Our current election system is often devoid of productive dialogue. Especially when a race has numerous candidates, it is overwhelming to navigate the inside baseball and strategic voting required to make change. Newcomers, outsiders, and people from low-income communities who consider running for office often don’t stand a fighting chance of getting elected. Fears of “splitting the vote” wastes so much of our political energy. 

With RCV, voters have two options: 1) to vote for one candidate or 2) to rank their preferred candidates. When votes are counted, if someone has over 50% of first-choice votes, they win and the election is over. If there is no majority winner after counting first-choice votes, the election is decided by an “instant runoff.” The candidate with the fewest votes is eliminated, and voters who picked that candidate as their top choice will have their votes count for their next choice. This process continues until a candidate wins with more than half of the votes. Because winners have to win a real majority of votes, there are no more spoiler candidates. 

With RCV, people can vote their values and independently assess candidates based on who they think is best for the job. This means voters don’t have to vote for the “lesser of the evils.” Ranking the vote empowers voters to vote for who they really want as opposed to who they think is the most electable, well-connected, or well-resourced. 

RCV also increases diversity among our elected officials. A recent study demonstrated that RCV led to an increase in the percentage of candidates of color running for office and the probability of them winning their race. Studies also show no adverse effects on voter turnout. People understand and appreciate the option to rank their preferences: a natural way of increasing choice in our politics. More choice, more voice, more freedom.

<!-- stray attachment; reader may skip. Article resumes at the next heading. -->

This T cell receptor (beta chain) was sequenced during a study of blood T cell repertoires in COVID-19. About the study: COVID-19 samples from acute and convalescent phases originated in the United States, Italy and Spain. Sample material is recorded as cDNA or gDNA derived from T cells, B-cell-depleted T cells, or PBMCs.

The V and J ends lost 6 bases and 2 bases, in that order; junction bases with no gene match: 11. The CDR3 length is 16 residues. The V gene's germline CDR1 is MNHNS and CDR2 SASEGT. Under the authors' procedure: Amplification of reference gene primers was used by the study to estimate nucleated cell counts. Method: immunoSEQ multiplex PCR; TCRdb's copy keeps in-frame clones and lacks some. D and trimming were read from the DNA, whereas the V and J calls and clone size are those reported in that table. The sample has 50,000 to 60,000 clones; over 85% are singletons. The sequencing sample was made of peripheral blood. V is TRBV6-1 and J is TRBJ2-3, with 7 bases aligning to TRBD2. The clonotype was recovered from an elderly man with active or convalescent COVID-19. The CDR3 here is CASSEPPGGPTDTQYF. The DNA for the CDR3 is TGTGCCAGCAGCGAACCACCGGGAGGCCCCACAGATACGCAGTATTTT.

Along with public financing, RCV can transform the culture of elections and power while making democracy more functional. A more diverse group of people can run successful campaigns. Candidates are incentivized to highlight their shared beliefs and common ground. Elections become less driven by ego and more focused on balance, thoughtfulness, building coalitions, and strengthening communities. 

Other Steps to Strengthen Democracy

Beyond these steps, the Council can go further to expand the universe of residents who can vote, particularly among Black and brown residents.

  • Strengthen Automatic Voter Registration: The District offers automatic voter registration at the DMV, but we should expand this to other points of contact. Anytime someone is interacting with a government agency, they should be given an opportunity to register to vote or update their information. This would help keep the voter rolls up to date making it easier for people who experience unstable housing to vote more easily.
  • Vote 16: The District should lower the voting age to 16, since research shows that starting the habit of voting at age 16 works better to engage residents as lifelong voters than waiting until 18.  It also creates potential for more meaningful civic education in DC high schools.
  • Invest in the Fight for Statehood: The ultimate issue of voting rights in the District is the fight for statehood. The District should continue to invest in educational efforts to support this fight, which has made great progress in recent years.